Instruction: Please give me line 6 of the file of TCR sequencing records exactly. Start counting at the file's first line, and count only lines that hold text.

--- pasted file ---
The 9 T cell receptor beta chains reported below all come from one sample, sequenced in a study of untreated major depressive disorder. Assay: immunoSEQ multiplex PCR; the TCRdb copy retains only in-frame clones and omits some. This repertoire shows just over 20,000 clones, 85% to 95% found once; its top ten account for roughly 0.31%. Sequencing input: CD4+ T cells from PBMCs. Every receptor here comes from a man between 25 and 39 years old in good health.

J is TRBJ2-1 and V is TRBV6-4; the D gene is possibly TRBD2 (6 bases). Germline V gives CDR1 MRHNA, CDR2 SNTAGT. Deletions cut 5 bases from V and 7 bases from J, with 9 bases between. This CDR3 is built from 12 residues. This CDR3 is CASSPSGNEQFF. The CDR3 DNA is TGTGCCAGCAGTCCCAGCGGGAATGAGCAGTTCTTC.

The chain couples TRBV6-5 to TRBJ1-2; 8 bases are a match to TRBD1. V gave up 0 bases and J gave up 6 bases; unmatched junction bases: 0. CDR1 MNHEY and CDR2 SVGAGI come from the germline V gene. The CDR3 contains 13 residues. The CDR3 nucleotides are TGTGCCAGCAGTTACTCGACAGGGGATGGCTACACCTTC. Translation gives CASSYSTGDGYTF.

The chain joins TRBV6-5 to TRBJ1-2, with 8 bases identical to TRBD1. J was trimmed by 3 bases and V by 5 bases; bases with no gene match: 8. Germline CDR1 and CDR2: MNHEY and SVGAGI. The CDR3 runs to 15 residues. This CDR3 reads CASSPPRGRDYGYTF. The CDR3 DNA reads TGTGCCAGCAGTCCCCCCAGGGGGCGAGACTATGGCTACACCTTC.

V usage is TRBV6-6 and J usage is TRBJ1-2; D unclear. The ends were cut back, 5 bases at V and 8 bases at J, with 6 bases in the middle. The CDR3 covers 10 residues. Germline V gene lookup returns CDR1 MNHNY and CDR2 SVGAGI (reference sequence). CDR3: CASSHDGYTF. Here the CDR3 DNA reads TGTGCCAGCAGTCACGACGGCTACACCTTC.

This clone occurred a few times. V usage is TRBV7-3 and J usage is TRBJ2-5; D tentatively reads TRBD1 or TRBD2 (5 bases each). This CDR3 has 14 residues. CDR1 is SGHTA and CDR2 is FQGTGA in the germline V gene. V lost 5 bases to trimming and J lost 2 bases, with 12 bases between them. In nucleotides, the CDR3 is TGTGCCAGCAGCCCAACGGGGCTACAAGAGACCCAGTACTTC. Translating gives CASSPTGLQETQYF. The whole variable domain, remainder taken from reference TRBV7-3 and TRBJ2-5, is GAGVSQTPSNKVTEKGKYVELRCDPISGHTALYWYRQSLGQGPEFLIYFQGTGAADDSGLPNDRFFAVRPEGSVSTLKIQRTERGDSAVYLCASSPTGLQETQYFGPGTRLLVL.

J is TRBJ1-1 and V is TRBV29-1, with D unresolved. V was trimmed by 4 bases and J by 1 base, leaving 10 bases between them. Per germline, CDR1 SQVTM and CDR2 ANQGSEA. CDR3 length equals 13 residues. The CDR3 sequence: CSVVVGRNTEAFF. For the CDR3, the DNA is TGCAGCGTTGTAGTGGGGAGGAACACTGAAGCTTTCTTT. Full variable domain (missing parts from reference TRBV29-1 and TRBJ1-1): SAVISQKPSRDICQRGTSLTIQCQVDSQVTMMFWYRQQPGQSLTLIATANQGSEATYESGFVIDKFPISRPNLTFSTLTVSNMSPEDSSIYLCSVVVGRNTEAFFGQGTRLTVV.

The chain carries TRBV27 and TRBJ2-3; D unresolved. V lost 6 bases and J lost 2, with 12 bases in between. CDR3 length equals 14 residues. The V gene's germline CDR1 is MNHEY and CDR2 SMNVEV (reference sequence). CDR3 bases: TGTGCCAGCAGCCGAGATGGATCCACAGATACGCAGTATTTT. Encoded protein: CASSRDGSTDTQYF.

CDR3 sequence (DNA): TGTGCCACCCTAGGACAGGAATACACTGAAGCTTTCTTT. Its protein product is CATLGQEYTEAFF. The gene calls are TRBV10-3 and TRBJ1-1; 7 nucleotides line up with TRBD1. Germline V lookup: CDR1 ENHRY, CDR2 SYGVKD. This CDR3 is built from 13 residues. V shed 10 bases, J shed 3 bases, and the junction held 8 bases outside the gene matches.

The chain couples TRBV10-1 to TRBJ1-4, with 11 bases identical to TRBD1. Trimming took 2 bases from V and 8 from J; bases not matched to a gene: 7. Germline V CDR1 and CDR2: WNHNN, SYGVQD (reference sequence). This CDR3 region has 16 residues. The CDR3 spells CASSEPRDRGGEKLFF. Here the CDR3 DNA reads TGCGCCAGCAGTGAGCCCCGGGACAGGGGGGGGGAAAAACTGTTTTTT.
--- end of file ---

This clone occurred a few times. V usage is TRBV7-3 and J usage is TRBJ2-5; D tentatively reads TRBD1 or TRBD2 (5 bases each). This CDR3 has 14 residues. CDR1 is SGHTA and CDR2 is FQGTGA in the germline V gene. V lost 5 bases to trimming and J lost 2 bases, with 12 bases between them. In nucleotides, the CDR3 is TGTGCCAGCAGCCCAACGGGGCTACAAGAGACCCAGTACTTC. Translating gives CASSPTGLQETQYF. The whole variable domain, remainder taken from reference TRBV7-3 and TRBJ2-5, is GAGVSQTPSNKVTEKGKYVELRCDPISGHTALYWYRQSLGQGPEFLIYFQGTGAADDSGLPNDRFFAVRPEGSVSTLKIQRTERGDSAVYLCASSPTGLQETQYFGPGTRLLVL.